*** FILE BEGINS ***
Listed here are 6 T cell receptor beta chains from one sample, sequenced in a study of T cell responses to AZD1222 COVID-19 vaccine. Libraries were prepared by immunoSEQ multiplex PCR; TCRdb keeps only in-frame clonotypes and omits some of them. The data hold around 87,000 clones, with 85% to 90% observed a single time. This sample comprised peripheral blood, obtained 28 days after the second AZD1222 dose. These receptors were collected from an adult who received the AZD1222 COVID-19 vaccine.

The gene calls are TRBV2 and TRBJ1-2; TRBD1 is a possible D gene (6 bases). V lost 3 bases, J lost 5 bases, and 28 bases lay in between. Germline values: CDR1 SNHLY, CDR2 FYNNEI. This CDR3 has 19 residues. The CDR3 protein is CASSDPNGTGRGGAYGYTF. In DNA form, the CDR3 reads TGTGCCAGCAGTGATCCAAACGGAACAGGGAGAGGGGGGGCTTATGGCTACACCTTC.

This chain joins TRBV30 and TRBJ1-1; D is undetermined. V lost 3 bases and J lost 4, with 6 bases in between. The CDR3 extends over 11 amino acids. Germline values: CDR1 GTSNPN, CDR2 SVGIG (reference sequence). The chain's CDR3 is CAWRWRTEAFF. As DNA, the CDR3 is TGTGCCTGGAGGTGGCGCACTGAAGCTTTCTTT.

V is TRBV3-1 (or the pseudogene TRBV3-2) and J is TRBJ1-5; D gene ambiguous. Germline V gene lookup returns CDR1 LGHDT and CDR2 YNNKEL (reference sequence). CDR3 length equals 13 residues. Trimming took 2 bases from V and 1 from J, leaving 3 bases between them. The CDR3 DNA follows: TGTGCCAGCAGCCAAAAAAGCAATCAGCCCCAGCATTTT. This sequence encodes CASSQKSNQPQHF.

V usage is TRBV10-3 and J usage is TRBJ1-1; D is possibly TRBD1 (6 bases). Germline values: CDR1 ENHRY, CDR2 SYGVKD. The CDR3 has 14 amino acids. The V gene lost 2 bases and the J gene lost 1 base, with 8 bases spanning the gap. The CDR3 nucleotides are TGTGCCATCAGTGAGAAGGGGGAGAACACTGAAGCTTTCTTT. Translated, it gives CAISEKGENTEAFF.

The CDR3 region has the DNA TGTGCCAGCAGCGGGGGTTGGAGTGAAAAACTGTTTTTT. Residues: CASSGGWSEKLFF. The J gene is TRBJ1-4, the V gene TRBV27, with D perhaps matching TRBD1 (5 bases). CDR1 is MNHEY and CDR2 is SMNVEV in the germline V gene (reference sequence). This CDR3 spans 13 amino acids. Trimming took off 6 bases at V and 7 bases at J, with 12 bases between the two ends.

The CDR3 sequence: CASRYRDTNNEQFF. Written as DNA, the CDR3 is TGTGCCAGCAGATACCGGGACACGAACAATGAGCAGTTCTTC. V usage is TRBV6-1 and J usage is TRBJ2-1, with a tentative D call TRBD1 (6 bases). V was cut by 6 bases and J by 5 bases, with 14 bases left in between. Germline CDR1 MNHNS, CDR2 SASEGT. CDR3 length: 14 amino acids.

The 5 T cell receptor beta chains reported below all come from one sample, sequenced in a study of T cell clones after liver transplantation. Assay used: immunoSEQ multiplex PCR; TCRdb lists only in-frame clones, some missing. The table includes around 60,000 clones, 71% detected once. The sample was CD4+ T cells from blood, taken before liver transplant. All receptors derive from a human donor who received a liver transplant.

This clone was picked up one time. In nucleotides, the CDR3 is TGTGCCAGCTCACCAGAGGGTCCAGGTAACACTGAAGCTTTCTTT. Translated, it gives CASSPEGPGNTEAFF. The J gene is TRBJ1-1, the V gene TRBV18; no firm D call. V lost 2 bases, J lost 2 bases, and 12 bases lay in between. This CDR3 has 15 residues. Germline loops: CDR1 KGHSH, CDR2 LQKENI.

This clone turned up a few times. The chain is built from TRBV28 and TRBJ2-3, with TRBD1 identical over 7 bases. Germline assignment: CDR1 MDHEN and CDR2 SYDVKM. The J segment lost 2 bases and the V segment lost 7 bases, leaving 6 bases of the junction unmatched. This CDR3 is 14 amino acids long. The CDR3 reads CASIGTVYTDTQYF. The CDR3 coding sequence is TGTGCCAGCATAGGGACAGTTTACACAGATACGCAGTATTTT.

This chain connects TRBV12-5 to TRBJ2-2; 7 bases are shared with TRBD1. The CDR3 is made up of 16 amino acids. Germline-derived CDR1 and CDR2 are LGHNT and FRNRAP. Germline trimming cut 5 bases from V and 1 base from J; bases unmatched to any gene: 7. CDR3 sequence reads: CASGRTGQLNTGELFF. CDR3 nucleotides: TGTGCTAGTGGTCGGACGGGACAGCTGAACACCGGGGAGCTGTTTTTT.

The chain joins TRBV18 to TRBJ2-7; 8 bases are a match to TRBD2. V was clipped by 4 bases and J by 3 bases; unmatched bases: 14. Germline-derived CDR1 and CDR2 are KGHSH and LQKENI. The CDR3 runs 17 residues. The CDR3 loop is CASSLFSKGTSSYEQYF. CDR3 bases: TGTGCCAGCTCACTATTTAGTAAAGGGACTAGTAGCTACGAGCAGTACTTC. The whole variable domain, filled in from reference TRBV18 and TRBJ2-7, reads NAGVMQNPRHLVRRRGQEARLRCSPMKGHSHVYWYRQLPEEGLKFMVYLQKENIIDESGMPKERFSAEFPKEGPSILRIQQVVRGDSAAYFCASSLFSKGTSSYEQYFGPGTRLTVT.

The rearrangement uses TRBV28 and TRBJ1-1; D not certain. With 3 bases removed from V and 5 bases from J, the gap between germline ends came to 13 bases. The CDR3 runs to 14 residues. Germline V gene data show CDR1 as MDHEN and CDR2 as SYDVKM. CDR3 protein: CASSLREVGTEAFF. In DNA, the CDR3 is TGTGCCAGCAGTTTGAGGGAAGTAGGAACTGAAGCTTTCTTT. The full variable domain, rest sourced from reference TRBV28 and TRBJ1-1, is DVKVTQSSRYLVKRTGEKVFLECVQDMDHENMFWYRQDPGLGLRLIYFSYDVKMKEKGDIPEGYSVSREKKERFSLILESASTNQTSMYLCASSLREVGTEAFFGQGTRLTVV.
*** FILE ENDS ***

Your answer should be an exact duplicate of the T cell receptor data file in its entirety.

Listed here are 6 T cell receptor beta chains from one sample, sequenced in a study of T cell responses to AZD1222 COVID-19 vaccine. Libraries were prepared by immunoSEQ multiplex PCR; TCRdb keeps only in-frame clonotypes and omits some of them. The data hold around 87,000 clones, with 85% to 90% observed a single time. This sample comprised peripheral blood, obtained 28 days after the second AZD1222 dose. These receptors were collected from an adult who received the AZD1222 COVID-19 vaccine.

The gene calls are TRBV2 and TRBJ1-2; TRBD1 is a possible D gene (6 bases). V lost 3 bases, J lost 5 bases, and 28 bases lay in between. Germline values: CDR1 SNHLY, CDR2 FYNNEI. This CDR3 has 19 residues. The CDR3 protein is CASSDPNGTGRGGAYGYTF. In DNA form, the CDR3 reads TGTGCCAGCAGTGATCCAAACGGAACAGGGAGAGGGGGGGCTTATGGCTACACCTTC.

This chain joins TRBV30 and TRBJ1-1; D is undetermined. V lost 3 bases and J lost 4, with 6 bases in between. The CDR3 extends over 11 amino acids. Germline values: CDR1 GTSNPN, CDR2 SVGIG (reference sequence). The chain's CDR3 is CAWRWRTEAFF. As DNA, the CDR3 is TGTGCCTGGAGGTGGCGCACTGAAGCTTTCTTT.

V is TRBV3-1 (or the pseudogene TRBV3-2) and J is TRBJ1-5; D gene ambiguous. Germline V gene lookup returns CDR1 LGHDT and CDR2 YNNKEL (reference sequence). CDR3 length equals 13 residues. Trimming took 2 bases from V and 1 from J, leaving 3 bases between them. The CDR3 DNA follows: TGTGCCAGCAGCCAAAAAAGCAATCAGCCCCAGCATTTT. This sequence encodes CASSQKSNQPQHF.

V usage is TRBV10-3 and J usage is TRBJ1-1; D is possibly TRBD1 (6 bases). Germline values: CDR1 ENHRY, CDR2 SYGVKD. The CDR3 has 14 amino acids. The V gene lost 2 bases and the J gene lost 1 base, with 8 bases spanning the gap. The CDR3 nucleotides are TGTGCCATCAGTGAGAAGGGGGAGAACACTGAAGCTTTCTTT. Translated, it gives CAISEKGENTEAFF.

The CDR3 region has the DNA TGTGCCAGCAGCGGGGGTTGGAGTGAAAAACTGTTTTTT. Residues: CASSGGWSEKLFF. The J gene is TRBJ1-4, the V gene TRBV27, with D perhaps matching TRBD1 (5 bases). CDR1 is MNHEY and CDR2 is SMNVEV in the germline V gene (reference sequence). This CDR3 spans 13 amino acids. Trimming took off 6 bases at V and 7 bases at J, with 12 bases between the two ends.

The CDR3 sequence: CASRYRDTNNEQFF. Written as DNA, the CDR3 is TGTGCCAGCAGATACCGGGACACGAACAATGAGCAGTTCTTC. V usage is TRBV6-1 and J usage is TRBJ2-1, with a tentative D call TRBD1 (6 bases). V was cut by 6 bases and J by 5 bases, with 14 bases left in between. Germline CDR1 MNHNS, CDR2 SASEGT. CDR3 length: 14 amino acids.

The 5 T cell receptor beta chains reported below all come from one sample, sequenced in a study of T cell clones after liver transplantation. Assay used: immunoSEQ multiplex PCR; TCRdb lists only in-frame clones, some missing. The table includes around 60,000 clones, 71% detected once. The sample was CD4+ T cells from blood, taken before liver transplant. All receptors derive from a human donor who received a liver transplant.

This clone was picked up one time. In nucleotides, the CDR3 is TGTGCCAGCTCACCAGAGGGTCCAGGTAACACTGAAGCTTTCTTT. Translated, it gives CASSPEGPGNTEAFF. The J gene is TRBJ1-1, the V gene TRBV18; no firm D call. V lost 2 bases, J lost 2 bases, and 12 bases lay in between. This CDR3 has 15 residues. Germline loops: CDR1 KGHSH, CDR2 LQKENI.

This clone turned up a few times. The chain is built from TRBV28 and TRBJ2-3, with TRBD1 identical over 7 bases. Germline assignment: CDR1 MDHEN and CDR2 SYDVKM. The J segment lost 2 bases and the V segment lost 7 bases, leaving 6 bases of the junction unmatched. This CDR3 is 14 amino acids long. The CDR3 reads CASIGTVYTDTQYF. The CDR3 coding sequence is TGTGCCAGCATAGGGACAGTTTACACAGATACGCAGTATTTT.

This chain connects TRBV12-5 to TRBJ2-2; 7 bases are shared with TRBD1. The CDR3 is made up of 16 amino acids. Germline-derived CDR1 and CDR2 are LGHNT and FRNRAP. Germline trimming cut 5 bases from V and 1 base from J; bases unmatched to any gene: 7. CDR3 sequence reads: CASGRTGQLNTGELFF. CDR3 nucleotides: TGTGCTAGTGGTCGGACGGGACAGCTGAACACCGGGGAGCTGTTTTTT.

The chain joins TRBV18 to TRBJ2-7; 8 bases are a match to TRBD2. V was clipped by 4 bases and J by 3 bases; unmatched bases: 14. Germline-derived CDR1 and CDR2 are KGHSH and LQKENI. The CDR3 runs 17 residues. The CDR3 loop is CASSLFSKGTSSYEQYF. CDR3 bases: TGTGCCAGCTCACTATTTAGTAAAGGGACTAGTAGCTACGAGCAGTACTTC. The whole variable domain, filled in from reference TRBV18 and TRBJ2-7, reads NAGVMQNPRHLVRRRGQEARLRCSPMKGHSHVYWYRQLPEEGLKFMVYLQKENIIDESGMPKERFSAEFPKEGPSILRIQQVVRGDSAAYFCASSLFSKGTSSYEQYFGPGTRLTVT.

The rearrangement uses TRBV28 and TRBJ1-1; D not certain. With 3 bases removed from V and 5 bases from J, the gap between germline ends came to 13 bases. The CDR3 runs to 14 residues. Germline V gene data show CDR1 as MDHEN and CDR2 as SYDVKM. CDR3 protein: CASSLREVGTEAFF. In DNA, the CDR3 is TGTGCCAGCAGTTTGAGGGAAGTAGGAACTGAAGCTTTCTTT. The full variable domain, rest sourced from reference TRBV28 and TRBJ1-1, is DVKVTQSSRYLVKRTGEKVFLECVQDMDHENMFWYRQDPGLGLRLIYFSYDVKMKEKGDIPEGYSVSREKKERFSLILESASTNQTSMYLCASSLREVGTEAFFGQGTRLTVV.